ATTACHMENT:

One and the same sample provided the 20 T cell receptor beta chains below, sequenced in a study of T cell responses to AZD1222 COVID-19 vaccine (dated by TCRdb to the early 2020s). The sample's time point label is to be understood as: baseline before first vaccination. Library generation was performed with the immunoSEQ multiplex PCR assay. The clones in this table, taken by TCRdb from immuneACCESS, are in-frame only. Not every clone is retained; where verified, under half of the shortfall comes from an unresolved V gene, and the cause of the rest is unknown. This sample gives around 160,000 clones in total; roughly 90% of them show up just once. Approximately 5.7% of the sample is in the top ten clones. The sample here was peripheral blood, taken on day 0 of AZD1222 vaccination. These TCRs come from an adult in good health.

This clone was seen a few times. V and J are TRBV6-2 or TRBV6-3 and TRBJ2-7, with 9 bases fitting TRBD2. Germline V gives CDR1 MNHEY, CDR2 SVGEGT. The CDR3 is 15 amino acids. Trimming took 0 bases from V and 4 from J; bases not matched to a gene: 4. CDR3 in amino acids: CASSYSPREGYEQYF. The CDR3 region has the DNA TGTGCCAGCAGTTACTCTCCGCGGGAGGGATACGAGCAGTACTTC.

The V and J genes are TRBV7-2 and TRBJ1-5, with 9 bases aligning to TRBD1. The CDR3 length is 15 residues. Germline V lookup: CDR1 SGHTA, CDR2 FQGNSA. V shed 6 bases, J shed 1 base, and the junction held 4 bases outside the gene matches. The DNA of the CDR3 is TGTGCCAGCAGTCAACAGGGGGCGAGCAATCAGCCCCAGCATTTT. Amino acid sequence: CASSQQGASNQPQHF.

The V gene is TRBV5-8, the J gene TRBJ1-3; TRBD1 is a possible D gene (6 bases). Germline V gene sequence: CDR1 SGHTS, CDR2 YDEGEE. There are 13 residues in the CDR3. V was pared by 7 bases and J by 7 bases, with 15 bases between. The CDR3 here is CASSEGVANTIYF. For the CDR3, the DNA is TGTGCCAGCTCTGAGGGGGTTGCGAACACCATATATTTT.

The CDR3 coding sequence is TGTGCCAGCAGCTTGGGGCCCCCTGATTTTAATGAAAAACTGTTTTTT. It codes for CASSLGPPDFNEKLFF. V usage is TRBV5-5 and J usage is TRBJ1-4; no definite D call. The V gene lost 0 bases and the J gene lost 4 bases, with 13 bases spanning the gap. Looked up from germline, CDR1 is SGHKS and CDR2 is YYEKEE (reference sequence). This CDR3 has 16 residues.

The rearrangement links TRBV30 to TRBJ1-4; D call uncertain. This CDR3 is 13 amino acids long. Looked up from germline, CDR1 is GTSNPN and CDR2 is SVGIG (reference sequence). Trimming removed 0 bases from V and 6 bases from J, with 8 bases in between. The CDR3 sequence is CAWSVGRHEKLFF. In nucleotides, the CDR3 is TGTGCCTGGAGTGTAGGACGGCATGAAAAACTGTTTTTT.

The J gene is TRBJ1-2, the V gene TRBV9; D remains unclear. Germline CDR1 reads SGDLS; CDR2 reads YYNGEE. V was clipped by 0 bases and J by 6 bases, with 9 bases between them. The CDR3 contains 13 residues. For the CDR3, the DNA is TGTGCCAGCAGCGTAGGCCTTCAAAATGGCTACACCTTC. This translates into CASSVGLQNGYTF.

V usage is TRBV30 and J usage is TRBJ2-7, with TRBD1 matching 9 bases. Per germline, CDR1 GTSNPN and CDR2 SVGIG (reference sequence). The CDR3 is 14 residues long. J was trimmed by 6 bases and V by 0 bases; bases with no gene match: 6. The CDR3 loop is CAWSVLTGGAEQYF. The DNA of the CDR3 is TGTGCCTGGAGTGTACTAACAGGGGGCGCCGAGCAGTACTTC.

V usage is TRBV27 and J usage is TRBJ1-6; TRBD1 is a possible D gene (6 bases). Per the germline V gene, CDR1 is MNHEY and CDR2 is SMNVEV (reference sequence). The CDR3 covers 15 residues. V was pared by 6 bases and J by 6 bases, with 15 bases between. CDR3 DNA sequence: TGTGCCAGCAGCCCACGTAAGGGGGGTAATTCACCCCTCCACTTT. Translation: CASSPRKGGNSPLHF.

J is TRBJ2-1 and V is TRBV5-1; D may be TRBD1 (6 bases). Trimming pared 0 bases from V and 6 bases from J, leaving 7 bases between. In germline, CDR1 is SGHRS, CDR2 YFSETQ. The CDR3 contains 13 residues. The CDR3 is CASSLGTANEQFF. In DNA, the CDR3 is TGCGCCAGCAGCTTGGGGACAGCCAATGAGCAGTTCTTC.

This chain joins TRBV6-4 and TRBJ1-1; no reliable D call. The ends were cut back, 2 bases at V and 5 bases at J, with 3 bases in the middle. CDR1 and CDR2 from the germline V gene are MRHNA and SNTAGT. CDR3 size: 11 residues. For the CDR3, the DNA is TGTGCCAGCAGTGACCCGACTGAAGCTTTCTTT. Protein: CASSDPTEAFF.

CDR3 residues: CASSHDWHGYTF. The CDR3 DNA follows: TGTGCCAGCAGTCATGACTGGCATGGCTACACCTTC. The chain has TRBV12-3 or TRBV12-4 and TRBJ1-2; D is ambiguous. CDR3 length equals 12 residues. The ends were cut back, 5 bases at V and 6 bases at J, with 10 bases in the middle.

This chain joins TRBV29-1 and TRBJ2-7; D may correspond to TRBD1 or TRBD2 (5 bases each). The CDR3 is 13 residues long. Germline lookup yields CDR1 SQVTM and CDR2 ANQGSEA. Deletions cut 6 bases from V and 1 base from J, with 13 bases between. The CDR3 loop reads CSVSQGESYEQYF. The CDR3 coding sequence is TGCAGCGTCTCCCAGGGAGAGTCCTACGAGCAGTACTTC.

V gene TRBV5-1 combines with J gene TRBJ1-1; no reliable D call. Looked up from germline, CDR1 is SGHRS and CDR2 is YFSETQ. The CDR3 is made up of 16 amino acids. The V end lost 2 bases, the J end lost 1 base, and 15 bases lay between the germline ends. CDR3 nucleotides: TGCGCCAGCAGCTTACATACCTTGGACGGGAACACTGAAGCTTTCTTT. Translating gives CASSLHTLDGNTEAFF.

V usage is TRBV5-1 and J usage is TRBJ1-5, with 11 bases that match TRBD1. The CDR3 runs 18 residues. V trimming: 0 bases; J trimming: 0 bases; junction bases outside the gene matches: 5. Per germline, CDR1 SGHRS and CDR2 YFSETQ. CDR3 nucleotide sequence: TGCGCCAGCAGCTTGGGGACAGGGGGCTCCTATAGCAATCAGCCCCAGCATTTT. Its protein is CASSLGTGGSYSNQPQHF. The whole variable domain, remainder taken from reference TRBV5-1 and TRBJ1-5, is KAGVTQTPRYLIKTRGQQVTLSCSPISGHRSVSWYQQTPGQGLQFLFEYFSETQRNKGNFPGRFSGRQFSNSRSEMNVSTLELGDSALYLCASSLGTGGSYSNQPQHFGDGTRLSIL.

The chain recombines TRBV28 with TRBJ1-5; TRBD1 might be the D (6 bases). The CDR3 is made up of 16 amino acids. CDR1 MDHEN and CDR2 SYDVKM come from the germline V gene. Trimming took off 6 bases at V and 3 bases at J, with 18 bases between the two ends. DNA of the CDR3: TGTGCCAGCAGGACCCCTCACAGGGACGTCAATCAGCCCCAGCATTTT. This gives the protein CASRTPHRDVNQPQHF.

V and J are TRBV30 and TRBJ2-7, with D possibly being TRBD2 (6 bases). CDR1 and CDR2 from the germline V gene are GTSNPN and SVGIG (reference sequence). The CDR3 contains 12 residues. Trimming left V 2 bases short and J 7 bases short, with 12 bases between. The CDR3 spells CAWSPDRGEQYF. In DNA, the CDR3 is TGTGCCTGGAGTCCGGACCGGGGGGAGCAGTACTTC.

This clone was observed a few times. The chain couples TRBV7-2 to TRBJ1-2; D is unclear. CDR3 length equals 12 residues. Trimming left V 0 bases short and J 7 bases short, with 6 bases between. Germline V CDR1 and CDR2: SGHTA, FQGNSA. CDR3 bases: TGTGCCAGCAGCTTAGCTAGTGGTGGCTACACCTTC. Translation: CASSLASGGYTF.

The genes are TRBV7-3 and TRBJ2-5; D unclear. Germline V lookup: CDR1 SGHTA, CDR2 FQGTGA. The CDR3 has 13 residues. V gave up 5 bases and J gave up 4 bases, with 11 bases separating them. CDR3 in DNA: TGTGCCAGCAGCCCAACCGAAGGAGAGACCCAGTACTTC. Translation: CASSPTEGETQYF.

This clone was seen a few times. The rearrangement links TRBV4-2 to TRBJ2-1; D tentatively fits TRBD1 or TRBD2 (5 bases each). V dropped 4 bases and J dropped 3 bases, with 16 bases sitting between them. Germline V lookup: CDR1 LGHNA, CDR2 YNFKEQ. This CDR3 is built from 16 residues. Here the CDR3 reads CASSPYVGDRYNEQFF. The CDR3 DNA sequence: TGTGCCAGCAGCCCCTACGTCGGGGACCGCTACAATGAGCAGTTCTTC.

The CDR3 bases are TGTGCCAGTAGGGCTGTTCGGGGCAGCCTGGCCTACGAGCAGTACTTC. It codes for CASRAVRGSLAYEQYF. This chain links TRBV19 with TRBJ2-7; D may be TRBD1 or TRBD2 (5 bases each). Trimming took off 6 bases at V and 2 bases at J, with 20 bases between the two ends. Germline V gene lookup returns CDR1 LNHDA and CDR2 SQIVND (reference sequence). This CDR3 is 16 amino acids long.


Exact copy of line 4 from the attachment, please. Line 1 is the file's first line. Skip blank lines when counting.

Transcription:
The V gene is TRBV5-8, the J gene TRBJ1-3; TRBD1 is a possible D gene (6 bases). Germline V gene sequence: CDR1 SGHTS, CDR2 YDEGEE. There are 13 residues in the CDR3. V was pared by 7 bases and J by 7 bases, with 15 bases between. The CDR3 here is CASSEGVANTIYF. For the CDR3, the DNA is TGTGCCAGCTCTGAGGGGGTTGCGAACACCATATATTTT.